VMware's strategy for helping the growing number of customers with software running in multiple clouds is to provide the same infrastructure and development and management tools across the different environments.
This week, VMware advanced its multi-cloud game plan by introducing a product portfolio called Cross-Cloud services. The package, unveiled at the VMworld virtual conference, includes advancements to VMware Cloud infrastructure, the vRealize cloud management platform and the Tanzu application development portfolio.
During his keynote address, VMware CEO Rangarajan Raghuram called multi-cloud technology the "next chapter" in VMware's history, after its success in server virtualization followed by private cloud infrastructure.
"Going forward, multi-cloud is at the center of gravity for everything that we do," he said.
But maintaining that center will be more challenging than in the past. In the new chapter, VMware will have to pry customers away from the similar tools provided by public cloud providers. Also, startups like Aviatrix, Alkira and Voltera offer less expensive, effective products.
Paul Nashawaty Analyst, Enterprise Strategy Group
"They're coming in a little bit behind the eight ball," said Paul Nashawaty, an analyst at Enterprise Strategy Group. "But the one advantage VMware has is an established brand and an established footprint in a lot of organizations."
The VMworld announcements started to define the path VMware wants to take its customers on to keep them from wandering to competitors. For example, VMware unveiled a technology preview that makes hybrid cloud the default operating model in vSphere, a suite of virtualization products that are a critical component of VMware Cloud.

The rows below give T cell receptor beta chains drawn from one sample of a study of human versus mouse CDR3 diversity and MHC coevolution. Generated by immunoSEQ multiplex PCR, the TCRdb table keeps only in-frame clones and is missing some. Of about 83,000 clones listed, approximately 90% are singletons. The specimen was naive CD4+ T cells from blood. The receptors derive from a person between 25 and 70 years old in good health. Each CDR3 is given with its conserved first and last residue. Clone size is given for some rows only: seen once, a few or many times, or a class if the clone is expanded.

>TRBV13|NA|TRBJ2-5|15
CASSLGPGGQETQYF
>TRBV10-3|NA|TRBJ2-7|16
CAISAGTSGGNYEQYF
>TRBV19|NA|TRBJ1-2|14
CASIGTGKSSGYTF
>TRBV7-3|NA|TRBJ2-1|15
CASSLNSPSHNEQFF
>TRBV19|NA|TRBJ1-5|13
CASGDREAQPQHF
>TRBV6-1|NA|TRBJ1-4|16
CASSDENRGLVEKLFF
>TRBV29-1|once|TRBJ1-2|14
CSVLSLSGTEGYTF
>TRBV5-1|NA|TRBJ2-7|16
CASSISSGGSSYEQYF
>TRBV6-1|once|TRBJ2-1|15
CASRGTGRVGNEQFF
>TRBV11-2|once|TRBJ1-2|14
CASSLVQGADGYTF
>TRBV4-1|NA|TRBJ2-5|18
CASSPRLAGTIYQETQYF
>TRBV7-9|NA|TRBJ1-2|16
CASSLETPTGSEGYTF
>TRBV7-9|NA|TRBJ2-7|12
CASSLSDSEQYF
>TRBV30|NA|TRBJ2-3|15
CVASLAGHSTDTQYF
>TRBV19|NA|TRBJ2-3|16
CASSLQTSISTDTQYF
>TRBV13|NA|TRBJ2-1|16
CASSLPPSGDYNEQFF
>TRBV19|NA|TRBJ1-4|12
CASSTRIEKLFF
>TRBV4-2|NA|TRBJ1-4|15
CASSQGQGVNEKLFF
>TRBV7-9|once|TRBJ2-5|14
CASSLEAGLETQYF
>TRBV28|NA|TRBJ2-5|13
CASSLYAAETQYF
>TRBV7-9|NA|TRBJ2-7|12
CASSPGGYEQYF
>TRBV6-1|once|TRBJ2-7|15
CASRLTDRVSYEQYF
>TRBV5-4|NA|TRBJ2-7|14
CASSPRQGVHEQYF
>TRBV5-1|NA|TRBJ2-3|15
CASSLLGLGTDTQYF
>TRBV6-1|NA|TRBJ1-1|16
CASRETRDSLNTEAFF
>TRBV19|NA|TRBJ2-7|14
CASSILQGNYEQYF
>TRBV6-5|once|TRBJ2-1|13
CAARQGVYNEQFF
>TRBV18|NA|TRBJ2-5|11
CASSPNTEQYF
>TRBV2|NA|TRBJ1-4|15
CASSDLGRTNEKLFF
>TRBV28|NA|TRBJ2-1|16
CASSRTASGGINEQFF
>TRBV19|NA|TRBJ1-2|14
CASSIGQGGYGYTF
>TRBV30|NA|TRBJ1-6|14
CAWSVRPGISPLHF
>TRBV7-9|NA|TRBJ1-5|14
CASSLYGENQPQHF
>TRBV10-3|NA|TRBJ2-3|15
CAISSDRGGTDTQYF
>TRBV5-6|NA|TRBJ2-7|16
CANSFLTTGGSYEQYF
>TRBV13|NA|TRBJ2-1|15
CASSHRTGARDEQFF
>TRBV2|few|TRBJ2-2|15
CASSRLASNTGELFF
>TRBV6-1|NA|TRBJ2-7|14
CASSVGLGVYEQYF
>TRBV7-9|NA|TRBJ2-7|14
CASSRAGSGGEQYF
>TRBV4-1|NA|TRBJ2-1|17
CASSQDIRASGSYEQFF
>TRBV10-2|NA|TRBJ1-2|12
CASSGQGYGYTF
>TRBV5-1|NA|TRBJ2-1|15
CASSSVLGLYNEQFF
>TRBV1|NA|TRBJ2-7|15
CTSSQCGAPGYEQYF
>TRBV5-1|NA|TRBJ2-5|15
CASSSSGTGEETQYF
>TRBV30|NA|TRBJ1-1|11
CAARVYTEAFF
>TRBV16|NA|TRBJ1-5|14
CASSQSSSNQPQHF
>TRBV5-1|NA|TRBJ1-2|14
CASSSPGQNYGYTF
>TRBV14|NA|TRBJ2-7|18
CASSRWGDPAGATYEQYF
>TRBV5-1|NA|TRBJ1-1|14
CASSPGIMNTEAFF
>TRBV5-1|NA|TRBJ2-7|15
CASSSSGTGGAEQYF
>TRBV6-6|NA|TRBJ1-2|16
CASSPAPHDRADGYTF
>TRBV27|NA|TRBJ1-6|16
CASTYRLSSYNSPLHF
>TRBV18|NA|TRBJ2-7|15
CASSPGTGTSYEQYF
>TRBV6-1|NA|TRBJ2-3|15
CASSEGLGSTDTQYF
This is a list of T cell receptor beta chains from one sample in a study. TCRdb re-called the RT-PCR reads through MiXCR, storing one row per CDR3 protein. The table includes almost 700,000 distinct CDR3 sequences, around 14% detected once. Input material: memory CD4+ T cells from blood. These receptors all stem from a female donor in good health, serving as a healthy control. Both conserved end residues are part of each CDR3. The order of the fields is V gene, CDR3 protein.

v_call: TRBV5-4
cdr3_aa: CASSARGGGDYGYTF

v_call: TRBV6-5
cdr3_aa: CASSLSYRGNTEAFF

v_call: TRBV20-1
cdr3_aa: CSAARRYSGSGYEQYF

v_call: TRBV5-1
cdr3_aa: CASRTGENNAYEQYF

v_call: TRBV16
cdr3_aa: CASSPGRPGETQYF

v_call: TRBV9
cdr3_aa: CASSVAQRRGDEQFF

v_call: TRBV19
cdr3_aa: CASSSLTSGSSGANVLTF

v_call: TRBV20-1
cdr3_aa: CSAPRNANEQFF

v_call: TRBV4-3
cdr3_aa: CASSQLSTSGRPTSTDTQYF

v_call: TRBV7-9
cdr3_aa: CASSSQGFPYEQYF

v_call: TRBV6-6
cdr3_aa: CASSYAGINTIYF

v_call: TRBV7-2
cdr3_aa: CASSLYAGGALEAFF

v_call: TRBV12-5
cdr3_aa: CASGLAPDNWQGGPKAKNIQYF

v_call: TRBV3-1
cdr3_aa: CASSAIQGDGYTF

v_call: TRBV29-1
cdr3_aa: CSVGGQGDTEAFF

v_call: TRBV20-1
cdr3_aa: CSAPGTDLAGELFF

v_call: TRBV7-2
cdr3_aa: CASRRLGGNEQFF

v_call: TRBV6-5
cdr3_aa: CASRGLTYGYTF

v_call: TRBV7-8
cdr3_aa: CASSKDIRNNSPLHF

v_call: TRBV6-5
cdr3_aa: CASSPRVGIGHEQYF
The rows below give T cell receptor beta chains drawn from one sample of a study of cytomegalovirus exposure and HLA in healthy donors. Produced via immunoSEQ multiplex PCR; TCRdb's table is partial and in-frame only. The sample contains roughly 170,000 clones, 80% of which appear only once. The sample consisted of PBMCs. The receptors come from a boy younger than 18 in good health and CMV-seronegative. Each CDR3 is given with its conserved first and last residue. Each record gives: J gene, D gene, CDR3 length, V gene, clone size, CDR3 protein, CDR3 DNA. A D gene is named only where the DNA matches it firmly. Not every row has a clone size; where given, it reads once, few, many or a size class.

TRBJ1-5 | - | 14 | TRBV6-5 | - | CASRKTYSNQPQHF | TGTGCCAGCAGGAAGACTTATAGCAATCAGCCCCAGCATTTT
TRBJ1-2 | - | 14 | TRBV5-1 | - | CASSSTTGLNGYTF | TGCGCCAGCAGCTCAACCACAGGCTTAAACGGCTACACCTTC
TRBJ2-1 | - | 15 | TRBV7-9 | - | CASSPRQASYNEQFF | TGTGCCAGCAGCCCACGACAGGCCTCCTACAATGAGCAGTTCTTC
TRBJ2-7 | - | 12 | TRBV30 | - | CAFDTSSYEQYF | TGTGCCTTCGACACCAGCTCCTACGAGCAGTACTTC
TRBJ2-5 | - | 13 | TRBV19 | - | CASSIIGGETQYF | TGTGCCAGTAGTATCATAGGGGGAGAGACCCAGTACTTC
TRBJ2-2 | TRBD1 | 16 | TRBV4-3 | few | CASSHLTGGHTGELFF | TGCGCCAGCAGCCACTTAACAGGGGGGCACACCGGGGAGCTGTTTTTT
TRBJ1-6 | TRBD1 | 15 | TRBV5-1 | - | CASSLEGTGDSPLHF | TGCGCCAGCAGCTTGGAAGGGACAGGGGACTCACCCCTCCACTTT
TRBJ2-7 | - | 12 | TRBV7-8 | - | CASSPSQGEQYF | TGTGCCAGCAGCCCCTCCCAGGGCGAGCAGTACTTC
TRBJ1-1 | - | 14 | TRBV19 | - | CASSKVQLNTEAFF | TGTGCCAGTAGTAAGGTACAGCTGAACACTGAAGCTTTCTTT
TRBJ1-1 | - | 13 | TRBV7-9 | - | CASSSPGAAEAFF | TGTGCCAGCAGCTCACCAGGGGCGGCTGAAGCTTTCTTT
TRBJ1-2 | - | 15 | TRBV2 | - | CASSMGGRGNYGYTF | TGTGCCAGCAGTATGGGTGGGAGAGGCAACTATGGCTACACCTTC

The preview, called Project Arctic, would integrate cloud connectivity into vSphere, making it possible to access VMware Cloud capacity and deploy Cross-Cloud services.
As a result, IT admins using the vCenter management console for on-premises vSphere deployments could use the same expertise in managing vSphere cloud environments. Project Arctic would use a SaaS version of vCenter.
VMware Cloud is available on AWS, Google Cloud and Microsoft Azure and Oracle Cloud. It's also available on more than 4,000 VMware partner clouds.
By the end of the month, VMware plans to make VMware Cloud available for AWS Outposts, an on-premises IT as a service platform. Outposts lets companies host a private cloud environment that's fully integrated with the AWS public cloud.
Dell Technologies plans to offer VMware Cloud on APEX Cloud Services, its managed service, by the end of January. The combined infrastructure-as-a-service offering will let companies deploy preconfigured cloud instances in their data centers, edge locations or colocation facilities. Dell acquired VMware in 2015 and spun out the company this year.
Multi-cloud plans for Tanzu, vRealize
The preview will add to vRealize an app-centric view of a company's cloud environment. The management tool shows how cloud providers and users interact with cloud applications.
Other features include identifying and resolving problems that affect applications. The technology also provides an application's change history and the ability to roll back to previous versions. Also, the preview includes search across all vRealize services with results displayed in a single user interface.
VMware wants Project Ensemble to reduce the amount of time IT admins spend combing through and correlating metrics and logs, tracking change events, and investigating the impact of outages. The preview will initially be available for VMware Cloud on AWS.
VMware's obsession with multi-cloud technology stems from the demand in the enterprise market. Companies have embraced more than one public cloud, creating a need for all sorts of operational tools.
Gartner predicts worldwide spending on public cloud services will grow more than 23% this year, to $332.3 billion.
Enterprise Strategy Group is a division of TechTarget
Antone Gonsalves is the news director for TechTarget's Networking Media Group. He has deep and wide experience in tech journalism. Since the mid-1990s, he has worked for UBM's InformationWeek, TechWeb and Computer Reseller News. He has also written for Ziff Davis' PC Week, IDG's CSOonline and IBTMedia's CruxialCIO, and rounded all of that out by covering startups for Bloomberg News. He started his journalism career at United Press International, working as a reporter and editor in California, Texas, Kansas and Florida.